Do we really need government to protect us from this “danger”? There is a growing body of evidence that government policies on salt are more dangerous than the salt Americans devour. A report last year from the Institute of Medicine found cutting sodium intake as recommended did not reduce the risk of cardiovascular disease. Two studies in the New England Journal of Medicine in August 2014 found it actually poses a health hazard.
One study tracked 100,000 people in 17 countries for nearly four years. It covered the general population, not just people at high risk from heart disease. It found that people consuming 3,000 to 6,000 milligrams of sodium a day had the lowest risk of heart problems, stroke or death. Higher or lower levels of sodium increased the risk. Note that Americans' average consumption, 3,400 milligrams, is right in the healthiest range. The study's leader, Dr. Salim Yusuf of McMaster University in Ontario, said, “Most people should stay right where they are.” The study found those who consumed fewer than 3,000 milligrams of sodium daily had a 27% higher risk of death or serious event such as a heart attack or stroke than those whose intake was 3,000 to 6,000 milligrams.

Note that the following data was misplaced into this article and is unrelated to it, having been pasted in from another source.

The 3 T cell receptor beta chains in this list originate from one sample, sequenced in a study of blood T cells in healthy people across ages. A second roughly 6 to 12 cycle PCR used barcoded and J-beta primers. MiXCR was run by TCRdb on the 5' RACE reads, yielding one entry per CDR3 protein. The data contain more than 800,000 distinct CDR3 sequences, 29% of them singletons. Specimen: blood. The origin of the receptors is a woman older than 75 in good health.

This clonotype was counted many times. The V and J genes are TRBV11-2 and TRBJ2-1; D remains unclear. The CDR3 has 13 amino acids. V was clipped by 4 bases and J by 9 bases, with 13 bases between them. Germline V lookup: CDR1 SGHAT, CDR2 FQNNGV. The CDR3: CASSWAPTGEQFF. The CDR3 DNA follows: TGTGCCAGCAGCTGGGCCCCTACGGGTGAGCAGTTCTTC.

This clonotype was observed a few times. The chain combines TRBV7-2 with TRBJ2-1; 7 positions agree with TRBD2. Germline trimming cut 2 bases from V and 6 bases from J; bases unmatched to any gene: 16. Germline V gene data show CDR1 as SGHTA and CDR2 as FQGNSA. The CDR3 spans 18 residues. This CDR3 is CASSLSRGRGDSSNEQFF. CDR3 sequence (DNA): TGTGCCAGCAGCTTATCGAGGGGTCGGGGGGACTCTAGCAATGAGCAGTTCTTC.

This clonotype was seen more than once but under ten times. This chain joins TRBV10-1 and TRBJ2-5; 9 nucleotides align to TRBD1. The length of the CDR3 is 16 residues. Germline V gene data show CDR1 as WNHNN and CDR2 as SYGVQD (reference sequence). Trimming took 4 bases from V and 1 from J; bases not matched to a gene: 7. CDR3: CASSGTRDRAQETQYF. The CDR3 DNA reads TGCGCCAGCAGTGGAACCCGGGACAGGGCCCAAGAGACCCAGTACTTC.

Risks increased with intake above 6,000 milligrams, but not as much as you might expect. Those in the healthiest category, 3,000 to 6,000 milligrams, experienced a 3.1% rate of heart attack, heart failure or stroke. The rate rose to 3.2% above 6,000 milligrams and 3.3% above 7,000 milligrams.
The second study concluded there were 1.65 million deaths worldwide from consumption over 2,000 milligrams of sodium, compared to 0.5 million deaths from consumption over 4,000 milligrams. The study was led by Dr. Dariush Mozaffarian of Tufts University and the Harvard School of Public Health. It examined dozens of studies of sodium intake, calculated the relationship to high blood pressure, and then the links of high blood pressure to cardiovascular deaths.